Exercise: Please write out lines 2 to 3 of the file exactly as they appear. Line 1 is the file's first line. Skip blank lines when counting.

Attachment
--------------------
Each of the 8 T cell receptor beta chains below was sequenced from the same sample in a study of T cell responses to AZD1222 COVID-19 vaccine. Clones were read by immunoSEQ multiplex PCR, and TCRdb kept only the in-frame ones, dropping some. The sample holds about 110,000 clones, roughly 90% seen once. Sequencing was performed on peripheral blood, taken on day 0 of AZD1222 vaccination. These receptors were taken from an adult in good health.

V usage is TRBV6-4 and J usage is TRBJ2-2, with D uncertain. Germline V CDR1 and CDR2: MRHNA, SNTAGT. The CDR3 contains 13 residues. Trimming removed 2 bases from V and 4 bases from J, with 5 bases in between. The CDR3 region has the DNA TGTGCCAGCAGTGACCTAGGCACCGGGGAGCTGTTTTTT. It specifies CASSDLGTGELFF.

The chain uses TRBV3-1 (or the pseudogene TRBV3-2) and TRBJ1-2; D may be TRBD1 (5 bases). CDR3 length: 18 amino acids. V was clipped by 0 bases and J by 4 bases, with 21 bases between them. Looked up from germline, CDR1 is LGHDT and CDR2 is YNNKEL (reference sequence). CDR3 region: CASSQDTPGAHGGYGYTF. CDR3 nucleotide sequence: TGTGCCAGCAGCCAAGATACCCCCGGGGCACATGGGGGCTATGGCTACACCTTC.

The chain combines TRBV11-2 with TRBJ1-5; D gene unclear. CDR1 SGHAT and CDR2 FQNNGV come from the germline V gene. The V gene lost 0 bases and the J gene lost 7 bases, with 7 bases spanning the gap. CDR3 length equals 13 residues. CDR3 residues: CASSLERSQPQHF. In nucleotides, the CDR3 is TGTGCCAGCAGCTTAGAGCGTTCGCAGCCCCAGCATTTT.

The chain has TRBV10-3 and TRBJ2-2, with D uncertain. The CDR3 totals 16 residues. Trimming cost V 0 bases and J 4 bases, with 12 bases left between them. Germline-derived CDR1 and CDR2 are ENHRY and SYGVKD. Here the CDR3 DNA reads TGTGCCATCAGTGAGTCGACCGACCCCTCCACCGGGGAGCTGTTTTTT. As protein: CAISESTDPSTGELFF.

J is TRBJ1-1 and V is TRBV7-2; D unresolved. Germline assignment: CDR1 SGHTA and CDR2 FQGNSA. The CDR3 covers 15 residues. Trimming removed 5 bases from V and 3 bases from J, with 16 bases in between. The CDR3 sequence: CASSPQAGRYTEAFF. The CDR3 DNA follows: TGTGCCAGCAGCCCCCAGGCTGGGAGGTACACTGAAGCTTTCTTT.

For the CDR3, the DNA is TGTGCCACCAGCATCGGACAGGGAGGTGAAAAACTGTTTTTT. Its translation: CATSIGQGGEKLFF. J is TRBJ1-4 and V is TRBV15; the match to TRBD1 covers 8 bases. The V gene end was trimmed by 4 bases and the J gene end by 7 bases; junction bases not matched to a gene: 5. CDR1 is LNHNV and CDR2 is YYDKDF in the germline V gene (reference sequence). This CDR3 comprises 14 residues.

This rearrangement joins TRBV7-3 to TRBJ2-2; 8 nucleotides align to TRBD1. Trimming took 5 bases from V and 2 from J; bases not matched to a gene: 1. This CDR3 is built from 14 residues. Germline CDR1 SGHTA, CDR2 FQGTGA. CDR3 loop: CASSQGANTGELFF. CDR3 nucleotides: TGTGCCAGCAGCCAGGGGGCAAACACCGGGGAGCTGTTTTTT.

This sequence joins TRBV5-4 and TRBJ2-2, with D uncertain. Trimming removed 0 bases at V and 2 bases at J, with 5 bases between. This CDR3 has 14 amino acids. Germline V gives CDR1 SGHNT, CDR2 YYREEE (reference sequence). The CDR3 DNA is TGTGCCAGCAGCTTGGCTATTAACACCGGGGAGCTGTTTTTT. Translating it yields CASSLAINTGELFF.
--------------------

V usage is TRBV6-4 and J usage is TRBJ2-2, with D uncertain. Germline V CDR1 and CDR2: MRHNA, SNTAGT. The CDR3 contains 13 residues. Trimming removed 2 bases from V and 4 bases from J, with 5 bases in between. The CDR3 region has the DNA TGTGCCAGCAGTGACCTAGGCACCGGGGAGCTGTTTTTT. It specifies CASSDLGTGELFF.

The chain uses TRBV3-1 (or the pseudogene TRBV3-2) and TRBJ1-2; D may be TRBD1 (5 bases). CDR3 length: 18 amino acids. V was clipped by 0 bases and J by 4 bases, with 21 bases between them. Looked up from germline, CDR1 is LGHDT and CDR2 is YNNKEL (reference sequence). CDR3 region: CASSQDTPGAHGGYGYTF. CDR3 nucleotide sequence: TGTGCCAGCAGCCAAGATACCCCCGGGGCACATGGGGGCTATGGCTACACCTTC.